Poem: The Right Kind of Person
If you’re the kind of chappie who believes in predestination, a Calvinist narrative
to be unspooled one frame at a time, this poem
is not for you.
If you are the kind of lassie who believes in free will, a steadfastly laissez-faire Locked fantasy
to be imagined and enlivened one moment at a time, this poem
is also probably not for you.
This poem is for the third kind of person who believes in a logically impossible hybrid – in which
the way to get through this life
with the best results
is to cozy and kowtow and obsequiously bow down to
the rich and powerful.
If it were as easy as fellating wealthy nubs, life’s winners would be as plentiful as blackberries.
There’s more to it, as the smooth operators will tell you.
The trick, you will learn, is that of the professional submissive:
The dominator silently secretly knows he is “in charge” only because his conquest allows it,
all the while strenuously behaving as though it were not so, as though the subject who kneels before the verb has no choice.
But trembling, aquiver with the frisson of power running through and over
the vibrating vessel, the glowing cathode ray tube that requires Another
to be activated fully,
the fallen lower pliant one gives the signal,
the eyebrow, the secret code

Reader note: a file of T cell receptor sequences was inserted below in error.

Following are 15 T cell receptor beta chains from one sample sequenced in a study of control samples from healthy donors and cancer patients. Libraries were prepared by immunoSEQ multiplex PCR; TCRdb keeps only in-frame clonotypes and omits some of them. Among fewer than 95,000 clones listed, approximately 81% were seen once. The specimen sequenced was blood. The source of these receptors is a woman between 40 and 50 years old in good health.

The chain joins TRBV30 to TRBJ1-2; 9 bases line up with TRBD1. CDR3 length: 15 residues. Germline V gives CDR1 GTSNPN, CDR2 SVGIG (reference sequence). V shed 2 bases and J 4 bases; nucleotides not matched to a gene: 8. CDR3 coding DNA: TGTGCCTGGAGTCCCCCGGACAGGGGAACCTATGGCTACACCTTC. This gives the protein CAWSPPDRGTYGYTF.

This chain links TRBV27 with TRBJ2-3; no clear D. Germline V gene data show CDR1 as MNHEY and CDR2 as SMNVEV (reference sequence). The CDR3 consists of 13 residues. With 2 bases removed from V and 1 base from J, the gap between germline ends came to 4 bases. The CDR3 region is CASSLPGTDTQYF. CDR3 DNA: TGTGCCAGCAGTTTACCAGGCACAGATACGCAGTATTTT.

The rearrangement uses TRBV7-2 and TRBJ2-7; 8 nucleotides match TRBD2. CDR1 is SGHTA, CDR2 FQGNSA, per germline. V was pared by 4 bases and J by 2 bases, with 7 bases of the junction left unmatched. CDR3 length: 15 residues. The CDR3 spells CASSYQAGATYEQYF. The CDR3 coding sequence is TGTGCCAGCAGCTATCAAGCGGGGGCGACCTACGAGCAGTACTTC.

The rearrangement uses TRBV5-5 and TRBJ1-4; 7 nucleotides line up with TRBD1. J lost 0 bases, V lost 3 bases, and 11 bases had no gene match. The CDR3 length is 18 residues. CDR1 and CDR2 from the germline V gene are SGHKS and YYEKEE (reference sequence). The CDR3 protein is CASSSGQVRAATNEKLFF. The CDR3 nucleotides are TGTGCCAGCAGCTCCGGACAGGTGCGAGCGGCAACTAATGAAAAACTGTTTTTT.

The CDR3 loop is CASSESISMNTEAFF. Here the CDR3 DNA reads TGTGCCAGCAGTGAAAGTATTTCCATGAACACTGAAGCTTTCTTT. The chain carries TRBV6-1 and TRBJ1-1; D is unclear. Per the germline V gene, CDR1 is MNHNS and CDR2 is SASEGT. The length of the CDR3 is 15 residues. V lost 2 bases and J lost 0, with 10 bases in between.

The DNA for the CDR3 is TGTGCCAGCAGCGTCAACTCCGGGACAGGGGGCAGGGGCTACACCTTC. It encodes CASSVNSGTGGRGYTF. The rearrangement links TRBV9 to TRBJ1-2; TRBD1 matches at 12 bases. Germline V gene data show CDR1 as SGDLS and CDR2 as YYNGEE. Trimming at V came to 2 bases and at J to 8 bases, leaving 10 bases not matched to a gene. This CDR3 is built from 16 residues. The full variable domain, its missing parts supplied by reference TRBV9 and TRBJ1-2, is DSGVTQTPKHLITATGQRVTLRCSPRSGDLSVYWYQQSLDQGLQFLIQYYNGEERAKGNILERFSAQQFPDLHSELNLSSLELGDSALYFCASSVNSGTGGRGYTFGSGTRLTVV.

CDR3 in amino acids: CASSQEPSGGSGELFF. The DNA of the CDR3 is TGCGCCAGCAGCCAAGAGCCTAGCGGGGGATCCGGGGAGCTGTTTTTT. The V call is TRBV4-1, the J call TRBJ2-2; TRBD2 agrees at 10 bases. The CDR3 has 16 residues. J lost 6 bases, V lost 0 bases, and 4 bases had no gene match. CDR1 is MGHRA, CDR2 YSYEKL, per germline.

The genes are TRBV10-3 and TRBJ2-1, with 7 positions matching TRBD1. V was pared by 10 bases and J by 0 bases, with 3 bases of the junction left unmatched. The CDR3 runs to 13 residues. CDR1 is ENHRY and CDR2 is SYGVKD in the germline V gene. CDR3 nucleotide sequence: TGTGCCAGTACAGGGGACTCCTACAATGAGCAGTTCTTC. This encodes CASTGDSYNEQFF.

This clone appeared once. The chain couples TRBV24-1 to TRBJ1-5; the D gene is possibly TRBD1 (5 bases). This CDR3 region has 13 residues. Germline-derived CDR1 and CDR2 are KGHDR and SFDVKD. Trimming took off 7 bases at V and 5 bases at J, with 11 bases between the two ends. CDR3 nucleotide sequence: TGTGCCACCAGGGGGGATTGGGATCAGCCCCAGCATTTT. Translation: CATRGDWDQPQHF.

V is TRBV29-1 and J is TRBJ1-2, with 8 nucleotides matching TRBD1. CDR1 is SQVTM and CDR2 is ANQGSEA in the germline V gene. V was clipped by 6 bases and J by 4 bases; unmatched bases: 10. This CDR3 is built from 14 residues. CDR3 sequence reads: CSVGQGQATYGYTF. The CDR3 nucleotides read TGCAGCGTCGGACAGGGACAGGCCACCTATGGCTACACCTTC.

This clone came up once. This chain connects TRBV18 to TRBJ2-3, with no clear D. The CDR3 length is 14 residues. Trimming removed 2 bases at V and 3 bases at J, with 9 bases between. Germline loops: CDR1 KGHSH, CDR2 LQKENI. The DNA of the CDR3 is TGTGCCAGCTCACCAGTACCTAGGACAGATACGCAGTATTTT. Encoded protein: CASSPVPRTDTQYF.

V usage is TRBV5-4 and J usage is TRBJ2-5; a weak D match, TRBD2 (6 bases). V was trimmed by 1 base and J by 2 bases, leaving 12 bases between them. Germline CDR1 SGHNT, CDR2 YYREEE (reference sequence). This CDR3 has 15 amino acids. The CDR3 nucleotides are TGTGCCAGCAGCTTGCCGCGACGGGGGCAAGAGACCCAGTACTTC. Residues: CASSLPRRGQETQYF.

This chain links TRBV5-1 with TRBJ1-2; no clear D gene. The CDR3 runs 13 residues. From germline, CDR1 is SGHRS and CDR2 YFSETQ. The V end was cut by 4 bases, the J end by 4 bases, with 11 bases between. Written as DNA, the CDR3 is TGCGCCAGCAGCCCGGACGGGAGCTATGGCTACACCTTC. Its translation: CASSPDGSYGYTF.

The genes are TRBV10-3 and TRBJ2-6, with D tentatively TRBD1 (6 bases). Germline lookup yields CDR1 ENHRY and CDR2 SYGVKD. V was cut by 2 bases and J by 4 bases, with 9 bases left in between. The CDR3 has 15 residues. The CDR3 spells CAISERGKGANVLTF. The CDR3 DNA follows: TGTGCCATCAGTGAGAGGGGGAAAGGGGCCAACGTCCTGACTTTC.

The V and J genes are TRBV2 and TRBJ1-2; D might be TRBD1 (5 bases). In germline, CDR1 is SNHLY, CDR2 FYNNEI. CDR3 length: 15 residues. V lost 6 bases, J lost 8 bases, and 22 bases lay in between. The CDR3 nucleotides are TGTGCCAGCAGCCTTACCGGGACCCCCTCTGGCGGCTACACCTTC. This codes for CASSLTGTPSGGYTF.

and right then all present understand what is really happening.
And that’s very comforting, isn’t it?
Machiavellian friend, you who view the world through a lens now addled and smudged
by pharmaceuticals and a darkening cloud in residence,
you understand the game better than most.
You know that to make it to wherever it is you think you’re going,
you must be
the right sort of fellow.
For most of us, figuring out that particular puzzle requires a lifetime of failure.
Talented man, broadcaster of divinity, we’re afraid that you’ve become precisely
the right sort of fellow.
And maybe you were all along.
Maybe the qualifications were lurking inside that beautiful artist suit and behind those stylish glasses. Their decorative elan
disguises their utility and distracts us from their talismanic power.
They are a ceremonial pelt
to be worn proudly as a Boy Scout chest medal.
Your eyes need the polished glass because of how you used them
as a boy
and a man. And now. Always.
Squinting at notes on a staff, where the on-top-of or just-under makes all the difference.
Now they see the truth.
Who you know and who you call your friends and
who has the ability to
add you to his collection
is what makes all the difference,
depending on if this poem is for you
none at all.